• Michaelsen W. 1926. Schmarotzende Oligochäten nebst Erörterungen über verwandtschaftliche Beziehungen der Archioligochäten. Mitt Hamburg Zool Mus Inst 42: 91–103. (In the text)
  • Nesemann H. 1994. Die Krebsegel im Gebiet der Oberen Donau (Österreich, Deutschland) mit Bestimmungsschlüssel zu den europäischen Arten (Clitellata, Branchiobdellida). Lauterbornia 19: 79–93. (In the text)
  • Nesemann H. 1998. Flusskrebse und Krebsegel (Annelida: Branchiobdellida) − eine Symbiose. In Eder E, Hödl W, eds. Flusskrebse Österreichs, Stapfia 58. Linz, Austria: OÖ Landesmuseum, pp. 197–204. (In the text)
  • Nesemann H, Hutter G. 2002. Krebsegel (Branchiobdellidae: Branchiobdella ODIER, 1823) in Vorarlberg (Österreich) mit einer Neubeschreibung von Branchiobdella papillosa n.sp. Vorarlberger Naturschau 11: 203–214. (In the text)
  • Neubert E, Nesemann H. 1999. Annelida, Clitellata. Branchiobdellida, Acanthobdellida, Hirudinea. Heidelberg/Berlin: Spektrum Akademischer Verlag GmbH, 170 p. (In the text)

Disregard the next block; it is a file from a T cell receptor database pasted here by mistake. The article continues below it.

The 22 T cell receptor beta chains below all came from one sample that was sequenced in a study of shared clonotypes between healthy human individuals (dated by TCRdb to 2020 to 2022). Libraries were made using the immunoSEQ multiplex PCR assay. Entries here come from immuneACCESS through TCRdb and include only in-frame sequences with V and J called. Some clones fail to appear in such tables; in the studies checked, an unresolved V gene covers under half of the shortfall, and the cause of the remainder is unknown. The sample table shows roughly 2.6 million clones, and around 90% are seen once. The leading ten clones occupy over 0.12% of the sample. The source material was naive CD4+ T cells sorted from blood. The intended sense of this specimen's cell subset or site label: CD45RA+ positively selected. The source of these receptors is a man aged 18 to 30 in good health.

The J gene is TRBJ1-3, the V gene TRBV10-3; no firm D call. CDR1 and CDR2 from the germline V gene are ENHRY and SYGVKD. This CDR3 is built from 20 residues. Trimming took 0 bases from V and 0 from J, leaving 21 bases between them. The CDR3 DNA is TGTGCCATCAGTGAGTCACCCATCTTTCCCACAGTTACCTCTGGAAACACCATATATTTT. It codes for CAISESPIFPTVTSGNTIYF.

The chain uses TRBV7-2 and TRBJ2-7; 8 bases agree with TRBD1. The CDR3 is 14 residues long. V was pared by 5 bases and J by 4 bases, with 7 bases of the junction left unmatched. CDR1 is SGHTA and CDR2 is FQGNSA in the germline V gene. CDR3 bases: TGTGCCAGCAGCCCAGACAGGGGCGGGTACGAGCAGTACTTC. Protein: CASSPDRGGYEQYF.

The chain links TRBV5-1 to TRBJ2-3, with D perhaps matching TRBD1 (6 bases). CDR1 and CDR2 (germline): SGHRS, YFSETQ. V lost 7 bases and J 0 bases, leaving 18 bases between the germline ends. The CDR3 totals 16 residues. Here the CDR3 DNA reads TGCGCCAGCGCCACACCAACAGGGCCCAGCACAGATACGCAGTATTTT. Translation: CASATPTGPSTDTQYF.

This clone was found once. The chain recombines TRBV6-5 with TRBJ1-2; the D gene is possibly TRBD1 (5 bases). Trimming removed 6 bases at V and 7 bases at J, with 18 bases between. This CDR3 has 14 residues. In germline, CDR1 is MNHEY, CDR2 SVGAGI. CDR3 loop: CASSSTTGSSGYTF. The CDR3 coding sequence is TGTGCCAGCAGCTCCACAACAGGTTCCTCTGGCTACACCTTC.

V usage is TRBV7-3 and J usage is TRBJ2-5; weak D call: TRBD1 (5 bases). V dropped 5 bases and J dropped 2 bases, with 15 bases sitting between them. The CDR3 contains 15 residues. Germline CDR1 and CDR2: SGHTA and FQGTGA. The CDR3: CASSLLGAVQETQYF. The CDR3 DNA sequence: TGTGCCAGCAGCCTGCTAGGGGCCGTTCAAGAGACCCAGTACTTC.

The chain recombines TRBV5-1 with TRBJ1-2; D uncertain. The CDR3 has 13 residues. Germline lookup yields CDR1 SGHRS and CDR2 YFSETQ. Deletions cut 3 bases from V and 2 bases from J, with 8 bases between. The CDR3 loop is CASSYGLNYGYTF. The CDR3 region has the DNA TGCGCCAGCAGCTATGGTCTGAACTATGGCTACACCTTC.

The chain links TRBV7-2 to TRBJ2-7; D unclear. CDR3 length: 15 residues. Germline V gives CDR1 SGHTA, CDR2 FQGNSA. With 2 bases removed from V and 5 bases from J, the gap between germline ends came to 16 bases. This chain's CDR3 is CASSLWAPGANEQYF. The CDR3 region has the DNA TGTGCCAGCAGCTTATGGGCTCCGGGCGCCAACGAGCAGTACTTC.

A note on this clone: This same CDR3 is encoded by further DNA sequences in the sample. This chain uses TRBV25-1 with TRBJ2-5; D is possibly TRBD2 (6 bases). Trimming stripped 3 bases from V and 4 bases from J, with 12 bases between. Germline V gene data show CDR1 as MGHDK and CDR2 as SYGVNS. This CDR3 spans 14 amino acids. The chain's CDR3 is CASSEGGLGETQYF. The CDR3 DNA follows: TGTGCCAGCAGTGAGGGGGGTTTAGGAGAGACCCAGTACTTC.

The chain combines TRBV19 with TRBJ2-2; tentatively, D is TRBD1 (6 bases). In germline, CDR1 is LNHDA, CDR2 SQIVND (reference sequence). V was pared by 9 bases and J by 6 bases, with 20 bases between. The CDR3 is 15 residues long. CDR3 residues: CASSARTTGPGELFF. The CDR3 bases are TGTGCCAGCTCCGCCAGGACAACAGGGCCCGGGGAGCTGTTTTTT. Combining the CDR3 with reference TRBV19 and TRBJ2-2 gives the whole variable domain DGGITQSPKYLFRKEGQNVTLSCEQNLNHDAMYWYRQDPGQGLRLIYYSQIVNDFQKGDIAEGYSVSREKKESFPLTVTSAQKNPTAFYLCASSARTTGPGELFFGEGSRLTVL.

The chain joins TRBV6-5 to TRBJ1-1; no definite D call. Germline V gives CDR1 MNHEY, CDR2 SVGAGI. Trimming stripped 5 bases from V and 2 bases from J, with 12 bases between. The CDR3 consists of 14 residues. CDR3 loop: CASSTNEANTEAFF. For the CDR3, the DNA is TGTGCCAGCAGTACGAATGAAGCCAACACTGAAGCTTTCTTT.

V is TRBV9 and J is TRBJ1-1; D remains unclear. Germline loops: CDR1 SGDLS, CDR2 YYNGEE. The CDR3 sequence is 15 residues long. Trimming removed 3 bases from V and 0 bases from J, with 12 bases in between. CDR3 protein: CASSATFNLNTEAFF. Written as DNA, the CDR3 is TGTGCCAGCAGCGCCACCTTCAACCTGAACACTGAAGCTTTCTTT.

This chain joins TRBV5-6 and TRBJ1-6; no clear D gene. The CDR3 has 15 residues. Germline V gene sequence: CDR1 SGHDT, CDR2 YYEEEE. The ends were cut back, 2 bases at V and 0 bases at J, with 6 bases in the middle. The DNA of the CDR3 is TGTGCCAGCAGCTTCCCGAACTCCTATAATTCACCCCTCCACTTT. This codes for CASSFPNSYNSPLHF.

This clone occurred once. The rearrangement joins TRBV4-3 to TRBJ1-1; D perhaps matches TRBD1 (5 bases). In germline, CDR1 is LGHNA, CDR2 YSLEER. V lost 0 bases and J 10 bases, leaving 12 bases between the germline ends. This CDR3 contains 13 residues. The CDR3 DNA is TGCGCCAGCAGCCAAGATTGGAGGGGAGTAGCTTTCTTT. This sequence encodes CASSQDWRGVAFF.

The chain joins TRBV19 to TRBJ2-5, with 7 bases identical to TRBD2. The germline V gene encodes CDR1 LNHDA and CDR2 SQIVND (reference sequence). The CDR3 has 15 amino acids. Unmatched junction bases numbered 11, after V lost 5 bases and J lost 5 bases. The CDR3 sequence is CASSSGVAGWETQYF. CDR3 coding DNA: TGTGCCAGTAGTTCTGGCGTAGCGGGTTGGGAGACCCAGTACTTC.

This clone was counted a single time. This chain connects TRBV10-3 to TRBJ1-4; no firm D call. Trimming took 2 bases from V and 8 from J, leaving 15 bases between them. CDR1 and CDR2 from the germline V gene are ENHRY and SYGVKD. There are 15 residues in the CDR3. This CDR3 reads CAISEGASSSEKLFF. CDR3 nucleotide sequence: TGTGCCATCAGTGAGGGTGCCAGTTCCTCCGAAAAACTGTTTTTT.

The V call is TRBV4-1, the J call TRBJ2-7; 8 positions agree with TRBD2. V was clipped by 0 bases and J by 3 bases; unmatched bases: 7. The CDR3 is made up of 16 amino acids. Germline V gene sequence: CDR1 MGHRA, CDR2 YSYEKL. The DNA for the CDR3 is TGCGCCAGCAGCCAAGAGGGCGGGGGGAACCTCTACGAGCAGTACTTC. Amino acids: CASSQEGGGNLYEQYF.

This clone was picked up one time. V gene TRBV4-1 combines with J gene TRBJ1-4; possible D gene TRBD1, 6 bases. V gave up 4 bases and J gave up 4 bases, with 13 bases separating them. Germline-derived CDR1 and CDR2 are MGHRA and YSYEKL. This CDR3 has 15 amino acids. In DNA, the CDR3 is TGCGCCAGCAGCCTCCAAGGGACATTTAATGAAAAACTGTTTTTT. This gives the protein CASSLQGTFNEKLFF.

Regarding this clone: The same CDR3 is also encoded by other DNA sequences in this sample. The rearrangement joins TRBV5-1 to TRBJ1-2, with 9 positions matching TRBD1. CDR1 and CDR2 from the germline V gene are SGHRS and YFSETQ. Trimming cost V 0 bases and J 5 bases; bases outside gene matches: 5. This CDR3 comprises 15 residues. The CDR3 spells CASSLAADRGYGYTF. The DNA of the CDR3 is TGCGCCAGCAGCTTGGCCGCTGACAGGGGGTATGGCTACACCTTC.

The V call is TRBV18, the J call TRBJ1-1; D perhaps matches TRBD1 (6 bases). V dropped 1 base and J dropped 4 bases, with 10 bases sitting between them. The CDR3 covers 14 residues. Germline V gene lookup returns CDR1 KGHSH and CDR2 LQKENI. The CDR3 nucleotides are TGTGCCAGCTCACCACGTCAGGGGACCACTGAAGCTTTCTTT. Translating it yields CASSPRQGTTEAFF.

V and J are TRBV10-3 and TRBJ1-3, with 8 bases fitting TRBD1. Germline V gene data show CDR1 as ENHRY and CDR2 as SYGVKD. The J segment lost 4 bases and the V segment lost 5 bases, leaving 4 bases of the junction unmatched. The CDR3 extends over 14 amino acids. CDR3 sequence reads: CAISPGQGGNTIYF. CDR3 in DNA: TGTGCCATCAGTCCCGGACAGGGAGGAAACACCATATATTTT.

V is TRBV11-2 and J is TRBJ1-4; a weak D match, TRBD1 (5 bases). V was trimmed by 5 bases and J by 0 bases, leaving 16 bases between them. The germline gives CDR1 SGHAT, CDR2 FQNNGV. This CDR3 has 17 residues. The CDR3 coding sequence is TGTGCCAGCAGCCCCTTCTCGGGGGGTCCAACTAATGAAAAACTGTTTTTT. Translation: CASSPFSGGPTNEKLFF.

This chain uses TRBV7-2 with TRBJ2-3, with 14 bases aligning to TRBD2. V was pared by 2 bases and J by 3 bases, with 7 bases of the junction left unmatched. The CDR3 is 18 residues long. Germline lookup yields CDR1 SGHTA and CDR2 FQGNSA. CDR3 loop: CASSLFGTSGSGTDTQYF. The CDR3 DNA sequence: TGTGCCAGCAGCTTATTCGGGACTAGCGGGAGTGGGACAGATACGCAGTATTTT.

• Nijboer RC, Wetzel MJ, Verdonschot PFM. 2004. Diversity and distribution of Tubificidae, Naididae, and Lumbriculidae (Annelida: Oligochaeta) in the Netherlands: an evaluation of twenty years of monitoring data. Hydrobiologia 520: 127–141. [CrossRef] (In the text)
  • Pierantoni U. 1912. Monografia del Discodrillidae. Annuario Museo Zoologica della Universitá de Napoli 3: 1–28. (In the text)
  • Pop V. 1965. Systematische Revision der europäischen Branchiobdelliden (Oligochaeta). Zool Jahrb 92: 219–238. (In the text)
  • Pop V. 1975. Was ist Hystricosoma chappuisi Michaelsen (Aeolosomatidae, Oligochaeta)? Mitt Hamburg Zool Museum Inst 72: 75–78. (In the text)
  • R Core Team. 2014. R: A language and environment for statistical computing. Vienna, Austria: R Foundation for Statistical Computing. URL: http://www.R-project.org/. (In the text)
  • R Core Team. 2015. foreign: Read Data Stored by Minitab, S, SAS, SPSS, Stata, Systat, Weka, dBase, …. R package version 0.8-66. URL: http://CRAN.R-project.org/package=foreign. (In the text)
  • Scalici M, Di Giulio A, Gibertini G. 2010. Biological and morphological aspects of Branchiobdella italica (Annelida: Clitellata) in a native crayfish population of central Italy. Ital J Zool 77: 410–418. [CrossRef] (In the text)
  • Schubart CD, Huber MGJ. 2006. Genetic comparisons of German populations of the stone crayfish, Austropotamobius torrentium (Crustacea: Astacidae). Bull Fr Pêche Piscic 380–381: 1019–1028. [CrossRef] [EDP Sciences] (In the text)
  • Singer R. 1978. Suction-feeding in Aeolosoma (Annelida). Trans Am Microsc Soc 97: 105–111. [CrossRef] (In the text)